When I have unexpected guests, Fettuccine Alfredo is on my dinner menu. Its quick and requires ingredients you probably already have in your pantry and refrigerator. Serve it with thick slices of garlic bread and a hearty tossed salad. Try it and let me know what you think.

Fettuccine Alfredo
1 pound dried Fettuccine
1½ cups heavy cream
6 tablespoons unsalted butter
½ teaspoon salt
¼ teaspoon freshly ground black pepper
2 cups finely grated Parmigiano-Reggiano cheese
3 tablespoons pasta water
Fresh parsley for garnish, optional

In a saucepan, bring 1 cup heavy cream and butter to a simmer over medium heat. Reserve ½ cup of the cream for later. Lower the heat and simmer gently until the milk and butter mixture reduces to ½ cup. It will take about 15 minutes. Turn off the heat and add the remaining ½ cup of cream. Season with salt and pepper.

Using a large pot, cook the pasta according to the directions on the package. Remember to add salt to the boiling water before you add the pasta. When the pasta is cooked but still firm when bitten, reserve 3 tablespoons of the cooking water, drain the pasta, and put it back into the pot.

In a large, shallow serving bowl add half the finely grated Parmigiano-Reggiano. Pour the warm butter and cream mixture over it. Immediately add the hot pasta and the reserved pasta water. Toss well and then sprinkle the other half of the Parmigiano-Reggiano. Garnish with fresh parsley and serve right away.

Playing with Food – Carving a Tomato Rose

Tomato rose 7
Have your parents ever told you to stop playing with your food? Well, there are some professional chefs that are called Chefs du Garde Manger, who are famous and much sought after because they play with food. They are masters of sculpting ice, carving fruits and vegetables, or creating elaborate buffets.

Margaret_BangkokThe way we present food greatly enhances the appetites of our diners, and the overall experience of the meal. Even a small garnish makes a huge difference. My fascination with fruit and vegetable carving began when I first visited Thailand. It seemed like every fruit on the platter was carved. It was an insatiable feast for my eyes. I enrolled in a short course in Bangkok that taught me the basics. When I wrote my first cookbook, some of my pictures included what I had learned – an onion lotus, carrot knots, radish tulips, a watermelon basket and an onion chrysanthemum.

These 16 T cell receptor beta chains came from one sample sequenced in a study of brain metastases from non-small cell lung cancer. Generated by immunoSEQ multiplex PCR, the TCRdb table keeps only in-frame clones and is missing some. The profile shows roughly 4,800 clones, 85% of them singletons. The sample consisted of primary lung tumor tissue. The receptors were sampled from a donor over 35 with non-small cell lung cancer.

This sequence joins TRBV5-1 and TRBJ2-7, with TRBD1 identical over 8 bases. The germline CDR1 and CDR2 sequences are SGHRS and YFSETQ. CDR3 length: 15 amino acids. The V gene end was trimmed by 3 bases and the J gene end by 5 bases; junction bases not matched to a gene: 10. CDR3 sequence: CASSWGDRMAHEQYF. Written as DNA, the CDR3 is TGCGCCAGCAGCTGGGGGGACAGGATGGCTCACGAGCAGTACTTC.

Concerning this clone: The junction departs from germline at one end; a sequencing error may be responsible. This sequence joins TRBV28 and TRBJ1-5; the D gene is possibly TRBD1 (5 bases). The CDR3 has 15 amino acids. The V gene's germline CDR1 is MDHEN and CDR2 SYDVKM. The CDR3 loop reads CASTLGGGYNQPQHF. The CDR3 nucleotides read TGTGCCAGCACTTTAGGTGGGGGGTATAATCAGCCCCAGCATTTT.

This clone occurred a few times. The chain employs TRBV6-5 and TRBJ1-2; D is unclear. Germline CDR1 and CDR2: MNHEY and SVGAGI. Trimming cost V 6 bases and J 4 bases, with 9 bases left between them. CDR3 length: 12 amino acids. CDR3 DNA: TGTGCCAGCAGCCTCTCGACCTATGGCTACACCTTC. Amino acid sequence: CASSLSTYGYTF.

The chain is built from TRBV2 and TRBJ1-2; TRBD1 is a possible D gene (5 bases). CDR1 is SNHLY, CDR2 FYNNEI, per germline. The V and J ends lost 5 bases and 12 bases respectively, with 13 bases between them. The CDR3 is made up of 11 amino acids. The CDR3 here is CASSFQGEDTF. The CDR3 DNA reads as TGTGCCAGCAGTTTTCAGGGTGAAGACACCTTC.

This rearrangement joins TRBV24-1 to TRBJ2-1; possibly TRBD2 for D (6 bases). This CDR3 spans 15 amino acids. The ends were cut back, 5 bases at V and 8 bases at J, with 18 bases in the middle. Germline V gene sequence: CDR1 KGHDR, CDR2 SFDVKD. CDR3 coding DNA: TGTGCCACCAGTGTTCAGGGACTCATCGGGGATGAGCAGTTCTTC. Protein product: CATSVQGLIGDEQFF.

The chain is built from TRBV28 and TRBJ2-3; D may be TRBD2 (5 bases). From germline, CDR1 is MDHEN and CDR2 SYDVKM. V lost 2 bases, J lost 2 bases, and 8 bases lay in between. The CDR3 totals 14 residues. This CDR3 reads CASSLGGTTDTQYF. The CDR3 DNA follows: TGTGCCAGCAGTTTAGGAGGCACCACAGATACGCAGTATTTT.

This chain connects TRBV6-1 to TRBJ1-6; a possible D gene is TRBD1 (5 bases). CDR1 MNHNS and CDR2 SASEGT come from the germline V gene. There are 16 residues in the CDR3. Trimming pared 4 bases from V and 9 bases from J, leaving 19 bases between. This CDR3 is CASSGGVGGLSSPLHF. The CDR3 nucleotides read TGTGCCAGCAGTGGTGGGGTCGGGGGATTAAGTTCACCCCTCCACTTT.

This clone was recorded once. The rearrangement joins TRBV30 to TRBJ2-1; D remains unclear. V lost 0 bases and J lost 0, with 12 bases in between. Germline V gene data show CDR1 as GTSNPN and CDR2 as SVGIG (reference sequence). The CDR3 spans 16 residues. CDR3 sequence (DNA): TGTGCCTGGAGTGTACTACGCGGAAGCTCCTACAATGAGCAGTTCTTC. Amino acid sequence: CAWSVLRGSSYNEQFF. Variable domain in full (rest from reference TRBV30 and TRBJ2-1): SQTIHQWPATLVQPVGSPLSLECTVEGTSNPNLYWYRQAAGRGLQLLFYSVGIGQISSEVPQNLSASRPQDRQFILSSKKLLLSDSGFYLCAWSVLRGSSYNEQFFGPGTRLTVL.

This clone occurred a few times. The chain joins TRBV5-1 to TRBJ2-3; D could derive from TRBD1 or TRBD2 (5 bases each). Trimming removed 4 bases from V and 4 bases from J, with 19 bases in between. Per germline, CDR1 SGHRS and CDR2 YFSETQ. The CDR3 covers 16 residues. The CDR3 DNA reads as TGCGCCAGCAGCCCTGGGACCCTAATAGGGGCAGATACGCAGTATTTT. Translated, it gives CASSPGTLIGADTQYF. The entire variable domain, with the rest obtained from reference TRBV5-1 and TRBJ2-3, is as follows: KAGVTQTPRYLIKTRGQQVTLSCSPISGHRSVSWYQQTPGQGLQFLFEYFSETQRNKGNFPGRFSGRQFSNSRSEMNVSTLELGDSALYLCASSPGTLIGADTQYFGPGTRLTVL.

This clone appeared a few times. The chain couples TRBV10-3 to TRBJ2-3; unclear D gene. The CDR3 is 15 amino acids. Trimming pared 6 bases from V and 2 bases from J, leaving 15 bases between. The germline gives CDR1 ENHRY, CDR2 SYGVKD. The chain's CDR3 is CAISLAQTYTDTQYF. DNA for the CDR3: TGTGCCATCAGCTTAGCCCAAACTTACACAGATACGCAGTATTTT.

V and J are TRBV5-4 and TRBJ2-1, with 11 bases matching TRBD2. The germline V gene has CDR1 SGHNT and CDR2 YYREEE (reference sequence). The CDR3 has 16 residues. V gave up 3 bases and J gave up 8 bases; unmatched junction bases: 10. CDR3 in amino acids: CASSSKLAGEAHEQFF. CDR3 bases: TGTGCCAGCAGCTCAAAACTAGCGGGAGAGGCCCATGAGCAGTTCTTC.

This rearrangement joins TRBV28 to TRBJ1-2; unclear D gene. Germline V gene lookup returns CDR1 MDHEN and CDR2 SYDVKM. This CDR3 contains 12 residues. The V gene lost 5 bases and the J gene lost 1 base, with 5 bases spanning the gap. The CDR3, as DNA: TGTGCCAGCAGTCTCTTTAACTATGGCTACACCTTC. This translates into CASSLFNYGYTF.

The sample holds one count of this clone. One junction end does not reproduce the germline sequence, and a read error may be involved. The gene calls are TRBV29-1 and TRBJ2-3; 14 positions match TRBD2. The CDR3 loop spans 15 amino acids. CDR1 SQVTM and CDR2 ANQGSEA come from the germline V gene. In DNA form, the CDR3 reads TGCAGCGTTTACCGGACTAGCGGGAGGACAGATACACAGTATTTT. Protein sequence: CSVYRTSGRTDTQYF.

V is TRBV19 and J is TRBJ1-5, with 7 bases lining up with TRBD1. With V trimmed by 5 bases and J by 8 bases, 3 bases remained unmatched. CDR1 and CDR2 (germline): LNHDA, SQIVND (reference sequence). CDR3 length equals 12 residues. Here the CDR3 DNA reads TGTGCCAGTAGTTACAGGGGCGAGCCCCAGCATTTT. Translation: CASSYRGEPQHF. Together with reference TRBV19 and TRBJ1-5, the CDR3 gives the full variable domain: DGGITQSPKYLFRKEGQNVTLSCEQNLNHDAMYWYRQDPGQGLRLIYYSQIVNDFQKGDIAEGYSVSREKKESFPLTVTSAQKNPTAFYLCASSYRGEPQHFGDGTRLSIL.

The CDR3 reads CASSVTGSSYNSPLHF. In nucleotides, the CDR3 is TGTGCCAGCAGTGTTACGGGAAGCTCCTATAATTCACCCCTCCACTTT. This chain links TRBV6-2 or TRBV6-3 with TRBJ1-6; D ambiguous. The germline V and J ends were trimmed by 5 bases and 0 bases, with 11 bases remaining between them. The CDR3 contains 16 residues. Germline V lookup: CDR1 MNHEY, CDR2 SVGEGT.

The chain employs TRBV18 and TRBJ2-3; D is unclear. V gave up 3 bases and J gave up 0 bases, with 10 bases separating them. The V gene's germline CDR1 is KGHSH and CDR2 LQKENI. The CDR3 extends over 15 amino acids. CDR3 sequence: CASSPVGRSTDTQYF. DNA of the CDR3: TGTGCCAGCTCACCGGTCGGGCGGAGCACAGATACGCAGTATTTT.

Today I will share with you how to make a tomato rose. There are specialized tools for vegetable and fruit carving but all you will need to make the tomato rose is a small sharp knife. I added a short video at the end of this post that might also be helpful.

Tomato Rose

You will need a sharp knife and a tomato that is ripe but firm.

Starting at the stem end of the tomato, peel a half-inch wide, thin strip of the skin all the way around the tomato, finishing at the base end. The strip must be peeled thinly so it will roll evenly.

Next place the tomato strip skin-side down, on a cutting board. It will form an elongated “S.”  Start rolling up the tomato skin to form a coil. When almost all the skin has been rolled, sit the tomato rose on its stem end.

If your rose looks odd, you’ve probably turned it upside down while rolling the peel onto the stem end. I’ve done it many times. Just turn it over.

You can use the tomato rose to garnish your dishes or it can be used for a place setting, with a personal touch, like the picture above.

Video on how to make a tomato rose